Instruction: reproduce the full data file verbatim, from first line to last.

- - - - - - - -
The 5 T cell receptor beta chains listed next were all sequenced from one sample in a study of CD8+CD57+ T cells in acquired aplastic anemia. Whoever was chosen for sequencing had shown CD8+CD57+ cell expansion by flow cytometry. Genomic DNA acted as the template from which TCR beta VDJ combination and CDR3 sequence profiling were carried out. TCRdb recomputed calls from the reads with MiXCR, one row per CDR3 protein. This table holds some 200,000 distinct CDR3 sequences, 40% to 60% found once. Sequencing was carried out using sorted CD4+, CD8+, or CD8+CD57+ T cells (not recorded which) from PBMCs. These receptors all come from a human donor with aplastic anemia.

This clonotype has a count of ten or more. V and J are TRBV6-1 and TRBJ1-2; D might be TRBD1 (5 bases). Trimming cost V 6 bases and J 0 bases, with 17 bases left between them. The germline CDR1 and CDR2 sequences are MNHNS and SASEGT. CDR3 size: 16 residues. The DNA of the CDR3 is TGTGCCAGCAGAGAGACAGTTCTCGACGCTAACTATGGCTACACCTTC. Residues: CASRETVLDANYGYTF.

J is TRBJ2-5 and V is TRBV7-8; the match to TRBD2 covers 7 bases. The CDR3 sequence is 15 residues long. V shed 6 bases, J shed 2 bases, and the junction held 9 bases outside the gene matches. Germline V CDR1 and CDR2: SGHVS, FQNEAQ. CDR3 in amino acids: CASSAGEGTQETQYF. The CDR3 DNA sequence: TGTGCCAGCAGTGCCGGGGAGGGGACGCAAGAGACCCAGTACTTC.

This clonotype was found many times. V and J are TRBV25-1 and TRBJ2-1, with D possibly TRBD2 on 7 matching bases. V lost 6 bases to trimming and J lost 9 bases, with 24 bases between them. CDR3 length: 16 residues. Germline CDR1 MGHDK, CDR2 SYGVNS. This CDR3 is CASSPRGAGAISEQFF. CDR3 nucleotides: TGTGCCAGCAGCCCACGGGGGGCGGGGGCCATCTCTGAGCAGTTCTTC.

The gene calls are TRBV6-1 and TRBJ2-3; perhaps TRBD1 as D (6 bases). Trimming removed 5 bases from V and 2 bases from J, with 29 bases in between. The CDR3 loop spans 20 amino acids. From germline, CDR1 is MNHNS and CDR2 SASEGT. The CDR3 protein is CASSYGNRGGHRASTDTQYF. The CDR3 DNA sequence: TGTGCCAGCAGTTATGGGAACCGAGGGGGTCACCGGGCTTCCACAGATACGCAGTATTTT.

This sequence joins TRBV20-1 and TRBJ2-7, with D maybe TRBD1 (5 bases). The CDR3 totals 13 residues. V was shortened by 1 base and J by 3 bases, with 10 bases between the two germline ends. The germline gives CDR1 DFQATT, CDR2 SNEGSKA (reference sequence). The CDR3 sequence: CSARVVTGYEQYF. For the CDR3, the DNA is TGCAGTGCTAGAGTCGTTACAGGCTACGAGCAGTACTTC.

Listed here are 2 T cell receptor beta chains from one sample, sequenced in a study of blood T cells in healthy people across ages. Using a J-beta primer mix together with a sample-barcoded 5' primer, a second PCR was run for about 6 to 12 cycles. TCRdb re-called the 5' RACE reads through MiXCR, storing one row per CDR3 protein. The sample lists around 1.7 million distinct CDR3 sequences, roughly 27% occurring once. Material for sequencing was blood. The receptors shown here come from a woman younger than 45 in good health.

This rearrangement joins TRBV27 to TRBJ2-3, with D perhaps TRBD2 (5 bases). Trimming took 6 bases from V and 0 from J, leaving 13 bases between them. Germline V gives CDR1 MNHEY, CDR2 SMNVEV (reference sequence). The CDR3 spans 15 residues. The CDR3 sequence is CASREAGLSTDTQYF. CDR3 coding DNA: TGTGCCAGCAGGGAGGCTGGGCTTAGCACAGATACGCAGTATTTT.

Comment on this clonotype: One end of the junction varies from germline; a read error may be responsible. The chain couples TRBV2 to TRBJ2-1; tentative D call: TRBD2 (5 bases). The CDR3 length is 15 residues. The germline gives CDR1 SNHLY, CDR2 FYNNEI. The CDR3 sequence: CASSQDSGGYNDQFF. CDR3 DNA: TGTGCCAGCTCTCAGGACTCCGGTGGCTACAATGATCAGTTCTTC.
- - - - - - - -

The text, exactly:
The 5 T cell receptor beta chains listed next were all sequenced from one sample in a study of CD8+CD57+ T cells in acquired aplastic anemia. Whoever was chosen for sequencing had shown CD8+CD57+ cell expansion by flow cytometry. Genomic DNA acted as the template from which TCR beta VDJ combination and CDR3 sequence profiling were carried out. TCRdb recomputed calls from the reads with MiXCR, one row per CDR3 protein. This table holds some 200,000 distinct CDR3 sequences, 40% to 60% found once. Sequencing was carried out using sorted CD4+, CD8+, or CD8+CD57+ T cells (not recorded which) from PBMCs. These receptors all come from a human donor with aplastic anemia.

This clonotype has a count of ten or more. V and J are TRBV6-1 and TRBJ1-2; D might be TRBD1 (5 bases). Trimming cost V 6 bases and J 0 bases, with 17 bases left between them. The germline CDR1 and CDR2 sequences are MNHNS and SASEGT. CDR3 size: 16 residues. The DNA of the CDR3 is TGTGCCAGCAGAGAGACAGTTCTCGACGCTAACTATGGCTACACCTTC. Residues: CASRETVLDANYGYTF.

J is TRBJ2-5 and V is TRBV7-8; the match to TRBD2 covers 7 bases. The CDR3 sequence is 15 residues long. V shed 6 bases, J shed 2 bases, and the junction held 9 bases outside the gene matches. Germline V CDR1 and CDR2: SGHVS, FQNEAQ. CDR3 in amino acids: CASSAGEGTQETQYF. The CDR3 DNA sequence: TGTGCCAGCAGTGCCGGGGAGGGGACGCAAGAGACCCAGTACTTC.

This clonotype was found many times. V and J are TRBV25-1 and TRBJ2-1, with D possibly TRBD2 on 7 matching bases. V lost 6 bases to trimming and J lost 9 bases, with 24 bases between them. CDR3 length: 16 residues. Germline CDR1 MGHDK, CDR2 SYGVNS. This CDR3 is CASSPRGAGAISEQFF. CDR3 nucleotides: TGTGCCAGCAGCCCACGGGGGGCGGGGGCCATCTCTGAGCAGTTCTTC.

The gene calls are TRBV6-1 and TRBJ2-3; perhaps TRBD1 as D (6 bases). Trimming removed 5 bases from V and 2 bases from J, with 29 bases in between. The CDR3 loop spans 20 amino acids. From germline, CDR1 is MNHNS and CDR2 SASEGT. The CDR3 protein is CASSYGNRGGHRASTDTQYF. The CDR3 DNA sequence: TGTGCCAGCAGTTATGGGAACCGAGGGGGTCACCGGGCTTCCACAGATACGCAGTATTTT.

This sequence joins TRBV20-1 and TRBJ2-7, with D maybe TRBD1 (5 bases). The CDR3 totals 13 residues. V was shortened by 1 base and J by 3 bases, with 10 bases between the two germline ends. The germline gives CDR1 DFQATT, CDR2 SNEGSKA (reference sequence). The CDR3 sequence: CSARVVTGYEQYF. For the CDR3, the DNA is TGCAGTGCTAGAGTCGTTACAGGCTACGAGCAGTACTTC.

Listed here are 2 T cell receptor beta chains from one sample, sequenced in a study of blood T cells in healthy people across ages. Using a J-beta primer mix together with a sample-barcoded 5' primer, a second PCR was run for about 6 to 12 cycles. TCRdb re-called the 5' RACE reads through MiXCR, storing one row per CDR3 protein. The sample lists around 1.7 million distinct CDR3 sequences, roughly 27% occurring once. Material for sequencing was blood. The receptors shown here come from a woman younger than 45 in good health.

This rearrangement joins TRBV27 to TRBJ2-3, with D perhaps TRBD2 (5 bases). Trimming took 6 bases from V and 0 from J, leaving 13 bases between them. Germline V gives CDR1 MNHEY, CDR2 SMNVEV (reference sequence). The CDR3 spans 15 residues. The CDR3 sequence is CASREAGLSTDTQYF. CDR3 coding DNA: TGTGCCAGCAGGGAGGCTGGGCTTAGCACAGATACGCAGTATTTT.

Comment on this clonotype: One end of the junction varies from germline; a read error may be responsible. The chain couples TRBV2 to TRBJ2-1; tentative D call: TRBD2 (5 bases). The CDR3 length is 15 residues. The germline gives CDR1 SNHLY, CDR2 FYNNEI. The CDR3 sequence: CASSQDSGGYNDQFF. CDR3 DNA: TGTGCCAGCTCTCAGGACTCCGGTGGCTACAATGATCAGTTCTTC.